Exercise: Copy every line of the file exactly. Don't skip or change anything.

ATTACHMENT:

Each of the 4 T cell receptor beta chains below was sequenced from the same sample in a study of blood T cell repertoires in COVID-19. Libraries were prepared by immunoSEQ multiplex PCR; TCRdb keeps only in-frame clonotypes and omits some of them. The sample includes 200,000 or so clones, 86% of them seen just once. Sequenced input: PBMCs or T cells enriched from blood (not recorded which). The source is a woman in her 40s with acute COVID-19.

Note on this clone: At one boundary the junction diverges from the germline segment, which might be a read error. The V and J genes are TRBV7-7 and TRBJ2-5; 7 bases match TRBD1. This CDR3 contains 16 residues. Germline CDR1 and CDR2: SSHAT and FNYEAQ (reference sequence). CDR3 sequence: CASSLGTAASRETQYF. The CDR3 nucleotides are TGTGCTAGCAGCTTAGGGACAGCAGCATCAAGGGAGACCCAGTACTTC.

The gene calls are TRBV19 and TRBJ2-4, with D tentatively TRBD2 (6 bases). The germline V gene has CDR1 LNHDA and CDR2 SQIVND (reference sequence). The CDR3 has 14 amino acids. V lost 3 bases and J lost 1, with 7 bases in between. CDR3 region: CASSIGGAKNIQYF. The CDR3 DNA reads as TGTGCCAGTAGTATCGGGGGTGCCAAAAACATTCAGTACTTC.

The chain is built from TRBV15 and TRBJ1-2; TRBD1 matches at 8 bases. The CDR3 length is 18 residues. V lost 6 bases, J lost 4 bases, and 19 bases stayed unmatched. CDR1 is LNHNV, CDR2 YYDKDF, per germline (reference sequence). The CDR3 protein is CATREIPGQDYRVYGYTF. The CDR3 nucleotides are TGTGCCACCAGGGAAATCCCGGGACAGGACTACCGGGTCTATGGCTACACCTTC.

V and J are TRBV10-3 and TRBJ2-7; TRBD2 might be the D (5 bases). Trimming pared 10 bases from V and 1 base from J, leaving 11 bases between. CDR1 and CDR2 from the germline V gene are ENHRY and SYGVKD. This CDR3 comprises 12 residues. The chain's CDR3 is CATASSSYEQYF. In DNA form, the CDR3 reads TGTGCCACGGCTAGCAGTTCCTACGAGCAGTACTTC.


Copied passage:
Each of the 4 T cell receptor beta chains below was sequenced from the same sample in a study of blood T cell repertoires in COVID-19. Libraries were prepared by immunoSEQ multiplex PCR; TCRdb keeps only in-frame clonotypes and omits some of them. The sample includes 200,000 or so clones, 86% of them seen just once. Sequenced input: PBMCs or T cells enriched from blood (not recorded which). The source is a woman in her 40s with acute COVID-19.

Note on this clone: At one boundary the junction diverges from the germline segment, which might be a read error. The V and J genes are TRBV7-7 and TRBJ2-5; 7 bases match TRBD1. This CDR3 contains 16 residues. Germline CDR1 and CDR2: SSHAT and FNYEAQ (reference sequence). CDR3 sequence: CASSLGTAASRETQYF. The CDR3 nucleotides are TGTGCTAGCAGCTTAGGGACAGCAGCATCAAGGGAGACCCAGTACTTC.

The gene calls are TRBV19 and TRBJ2-4, with D tentatively TRBD2 (6 bases). The germline V gene has CDR1 LNHDA and CDR2 SQIVND (reference sequence). The CDR3 has 14 amino acids. V lost 3 bases and J lost 1, with 7 bases in between. CDR3 region: CASSIGGAKNIQYF. The CDR3 DNA reads as TGTGCCAGTAGTATCGGGGGTGCCAAAAACATTCAGTACTTC.

The chain is built from TRBV15 and TRBJ1-2; TRBD1 matches at 8 bases. The CDR3 length is 18 residues. V lost 6 bases, J lost 4 bases, and 19 bases stayed unmatched. CDR1 is LNHNV, CDR2 YYDKDF, per germline (reference sequence). The CDR3 protein is CATREIPGQDYRVYGYTF. The CDR3 nucleotides are TGTGCCACCAGGGAAATCCCGGGACAGGACTACCGGGTCTATGGCTACACCTTC.

V and J are TRBV10-3 and TRBJ2-7; TRBD2 might be the D (5 bases). Trimming pared 10 bases from V and 1 base from J, leaving 11 bases between. CDR1 and CDR2 from the germline V gene are ENHRY and SYGVKD. This CDR3 comprises 12 residues. The chain's CDR3 is CATASSSYEQYF. In DNA form, the CDR3 reads TGTGCCACGGCTAGCAGTTCCTACGAGCAGTACTTC.